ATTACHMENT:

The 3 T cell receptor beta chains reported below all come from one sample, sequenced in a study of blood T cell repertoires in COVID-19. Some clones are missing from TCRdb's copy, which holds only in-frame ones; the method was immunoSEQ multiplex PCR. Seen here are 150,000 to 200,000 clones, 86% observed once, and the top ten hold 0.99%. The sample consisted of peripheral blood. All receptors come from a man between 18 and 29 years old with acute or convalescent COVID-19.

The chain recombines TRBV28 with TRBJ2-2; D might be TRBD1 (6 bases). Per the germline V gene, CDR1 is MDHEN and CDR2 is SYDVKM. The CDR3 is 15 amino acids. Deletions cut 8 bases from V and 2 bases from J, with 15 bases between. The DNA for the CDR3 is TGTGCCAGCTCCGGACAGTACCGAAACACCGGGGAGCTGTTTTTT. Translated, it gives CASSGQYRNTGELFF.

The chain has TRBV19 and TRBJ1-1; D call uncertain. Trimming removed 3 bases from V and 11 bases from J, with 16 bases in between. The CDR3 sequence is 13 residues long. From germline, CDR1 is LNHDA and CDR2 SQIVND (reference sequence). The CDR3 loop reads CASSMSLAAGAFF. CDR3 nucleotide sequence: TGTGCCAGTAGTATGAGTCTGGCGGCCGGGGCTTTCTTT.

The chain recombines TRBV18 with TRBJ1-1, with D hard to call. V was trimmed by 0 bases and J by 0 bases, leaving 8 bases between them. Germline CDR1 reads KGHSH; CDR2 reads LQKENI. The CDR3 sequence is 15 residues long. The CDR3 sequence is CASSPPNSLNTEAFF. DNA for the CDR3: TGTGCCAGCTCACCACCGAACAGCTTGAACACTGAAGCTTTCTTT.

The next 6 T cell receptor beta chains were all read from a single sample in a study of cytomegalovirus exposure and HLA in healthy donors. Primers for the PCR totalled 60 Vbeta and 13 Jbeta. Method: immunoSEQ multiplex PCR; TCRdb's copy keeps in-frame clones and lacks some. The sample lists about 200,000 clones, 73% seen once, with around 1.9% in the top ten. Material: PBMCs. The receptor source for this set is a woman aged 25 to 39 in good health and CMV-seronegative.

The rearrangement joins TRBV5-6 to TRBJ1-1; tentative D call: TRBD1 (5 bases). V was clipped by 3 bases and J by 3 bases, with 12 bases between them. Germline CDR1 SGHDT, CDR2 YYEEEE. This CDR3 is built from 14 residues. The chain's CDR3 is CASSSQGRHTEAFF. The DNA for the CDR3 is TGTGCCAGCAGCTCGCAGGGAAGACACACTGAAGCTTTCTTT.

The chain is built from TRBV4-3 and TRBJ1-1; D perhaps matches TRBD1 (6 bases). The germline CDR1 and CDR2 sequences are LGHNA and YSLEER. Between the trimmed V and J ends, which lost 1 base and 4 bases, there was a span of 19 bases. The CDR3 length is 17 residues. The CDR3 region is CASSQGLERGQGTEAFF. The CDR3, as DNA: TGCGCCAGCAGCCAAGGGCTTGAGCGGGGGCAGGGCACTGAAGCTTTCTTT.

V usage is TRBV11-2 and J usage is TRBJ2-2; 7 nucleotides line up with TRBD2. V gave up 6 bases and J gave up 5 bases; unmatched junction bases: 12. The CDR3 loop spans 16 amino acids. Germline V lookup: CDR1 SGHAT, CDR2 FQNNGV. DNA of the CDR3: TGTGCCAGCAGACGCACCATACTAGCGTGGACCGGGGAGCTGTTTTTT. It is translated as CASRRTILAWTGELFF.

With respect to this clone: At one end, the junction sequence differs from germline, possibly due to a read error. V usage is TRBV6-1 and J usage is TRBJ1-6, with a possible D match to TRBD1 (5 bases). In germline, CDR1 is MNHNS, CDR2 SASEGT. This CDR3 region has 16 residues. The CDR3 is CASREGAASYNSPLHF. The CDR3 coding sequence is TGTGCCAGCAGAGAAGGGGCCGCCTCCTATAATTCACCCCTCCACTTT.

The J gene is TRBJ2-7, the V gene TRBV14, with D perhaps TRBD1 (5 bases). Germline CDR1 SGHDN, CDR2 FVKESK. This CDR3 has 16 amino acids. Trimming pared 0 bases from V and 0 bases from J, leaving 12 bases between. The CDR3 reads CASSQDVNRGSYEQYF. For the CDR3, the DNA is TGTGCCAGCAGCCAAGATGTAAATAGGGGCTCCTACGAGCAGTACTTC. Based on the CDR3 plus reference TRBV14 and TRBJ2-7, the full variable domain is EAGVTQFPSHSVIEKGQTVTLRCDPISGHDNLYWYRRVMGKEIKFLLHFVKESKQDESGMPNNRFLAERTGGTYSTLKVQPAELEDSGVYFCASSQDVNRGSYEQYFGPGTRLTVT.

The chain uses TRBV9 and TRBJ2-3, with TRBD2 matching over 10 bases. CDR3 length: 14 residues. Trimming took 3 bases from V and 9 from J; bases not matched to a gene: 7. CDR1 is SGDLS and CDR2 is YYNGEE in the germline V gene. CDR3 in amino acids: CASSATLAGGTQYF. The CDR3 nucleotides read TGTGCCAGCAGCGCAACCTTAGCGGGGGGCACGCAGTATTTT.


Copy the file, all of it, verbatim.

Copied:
The 3 T cell receptor beta chains reported below all come from one sample, sequenced in a study of blood T cell repertoires in COVID-19. Some clones are missing from TCRdb's copy, which holds only in-frame ones; the method was immunoSEQ multiplex PCR. Seen here are 150,000 to 200,000 clones, 86% observed once, and the top ten hold 0.99%. The sample consisted of peripheral blood. All receptors come from a man between 18 and 29 years old with acute or convalescent COVID-19.

The chain recombines TRBV28 with TRBJ2-2; D might be TRBD1 (6 bases). Per the germline V gene, CDR1 is MDHEN and CDR2 is SYDVKM. The CDR3 is 15 amino acids. Deletions cut 8 bases from V and 2 bases from J, with 15 bases between. The DNA for the CDR3 is TGTGCCAGCTCCGGACAGTACCGAAACACCGGGGAGCTGTTTTTT. Translated, it gives CASSGQYRNTGELFF.

The chain has TRBV19 and TRBJ1-1; D call uncertain. Trimming removed 3 bases from V and 11 bases from J, with 16 bases in between. The CDR3 sequence is 13 residues long. From germline, CDR1 is LNHDA and CDR2 SQIVND (reference sequence). The CDR3 loop reads CASSMSLAAGAFF. CDR3 nucleotide sequence: TGTGCCAGTAGTATGAGTCTGGCGGCCGGGGCTTTCTTT.

The chain recombines TRBV18 with TRBJ1-1, with D hard to call. V was trimmed by 0 bases and J by 0 bases, leaving 8 bases between them. Germline CDR1 reads KGHSH; CDR2 reads LQKENI. The CDR3 sequence is 15 residues long. The CDR3 sequence is CASSPPNSLNTEAFF. DNA for the CDR3: TGTGCCAGCTCACCACCGAACAGCTTGAACACTGAAGCTTTCTTT.

The next 6 T cell receptor beta chains were all read from a single sample in a study of cytomegalovirus exposure and HLA in healthy donors. Primers for the PCR totalled 60 Vbeta and 13 Jbeta. Method: immunoSEQ multiplex PCR; TCRdb's copy keeps in-frame clones and lacks some. The sample lists about 200,000 clones, 73% seen once, with around 1.9% in the top ten. Material: PBMCs. The receptor source for this set is a woman aged 25 to 39 in good health and CMV-seronegative.

The rearrangement joins TRBV5-6 to TRBJ1-1; tentative D call: TRBD1 (5 bases). V was clipped by 3 bases and J by 3 bases, with 12 bases between them. Germline CDR1 SGHDT, CDR2 YYEEEE. This CDR3 is built from 14 residues. The chain's CDR3 is CASSSQGRHTEAFF. The DNA for the CDR3 is TGTGCCAGCAGCTCGCAGGGAAGACACACTGAAGCTTTCTTT.

The chain is built from TRBV4-3 and TRBJ1-1; D perhaps matches TRBD1 (6 bases). The germline CDR1 and CDR2 sequences are LGHNA and YSLEER. Between the trimmed V and J ends, which lost 1 base and 4 bases, there was a span of 19 bases. The CDR3 length is 17 residues. The CDR3 region is CASSQGLERGQGTEAFF. The CDR3, as DNA: TGCGCCAGCAGCCAAGGGCTTGAGCGGGGGCAGGGCACTGAAGCTTTCTTT.

V usage is TRBV11-2 and J usage is TRBJ2-2; 7 nucleotides line up with TRBD2. V gave up 6 bases and J gave up 5 bases; unmatched junction bases: 12. The CDR3 loop spans 16 amino acids. Germline V lookup: CDR1 SGHAT, CDR2 FQNNGV. DNA of the CDR3: TGTGCCAGCAGACGCACCATACTAGCGTGGACCGGGGAGCTGTTTTTT. It is translated as CASRRTILAWTGELFF.

With respect to this clone: At one end, the junction sequence differs from germline, possibly due to a read error. V usage is TRBV6-1 and J usage is TRBJ1-6, with a possible D match to TRBD1 (5 bases). In germline, CDR1 is MNHNS, CDR2 SASEGT. This CDR3 region has 16 residues. The CDR3 is CASREGAASYNSPLHF. The CDR3 coding sequence is TGTGCCAGCAGAGAAGGGGCCGCCTCCTATAATTCACCCCTCCACTTT.

The J gene is TRBJ2-7, the V gene TRBV14, with D perhaps TRBD1 (5 bases). Germline CDR1 SGHDN, CDR2 FVKESK. This CDR3 has 16 amino acids. Trimming pared 0 bases from V and 0 bases from J, leaving 12 bases between. The CDR3 reads CASSQDVNRGSYEQYF. For the CDR3, the DNA is TGTGCCAGCAGCCAAGATGTAAATAGGGGCTCCTACGAGCAGTACTTC. Based on the CDR3 plus reference TRBV14 and TRBJ2-7, the full variable domain is EAGVTQFPSHSVIEKGQTVTLRCDPISGHDNLYWYRRVMGKEIKFLLHFVKESKQDESGMPNNRFLAERTGGTYSTLKVQPAELEDSGVYFCASSQDVNRGSYEQYFGPGTRLTVT.

The chain uses TRBV9 and TRBJ2-3, with TRBD2 matching over 10 bases. CDR3 length: 14 residues. Trimming took 3 bases from V and 9 from J; bases not matched to a gene: 7. CDR1 is SGDLS and CDR2 is YYNGEE in the germline V gene. CDR3 in amino acids: CASSATLAGGTQYF. The CDR3 nucleotides read TGTGCCAGCAGCGCAACCTTAGCGGGGGGCACGCAGTATTTT.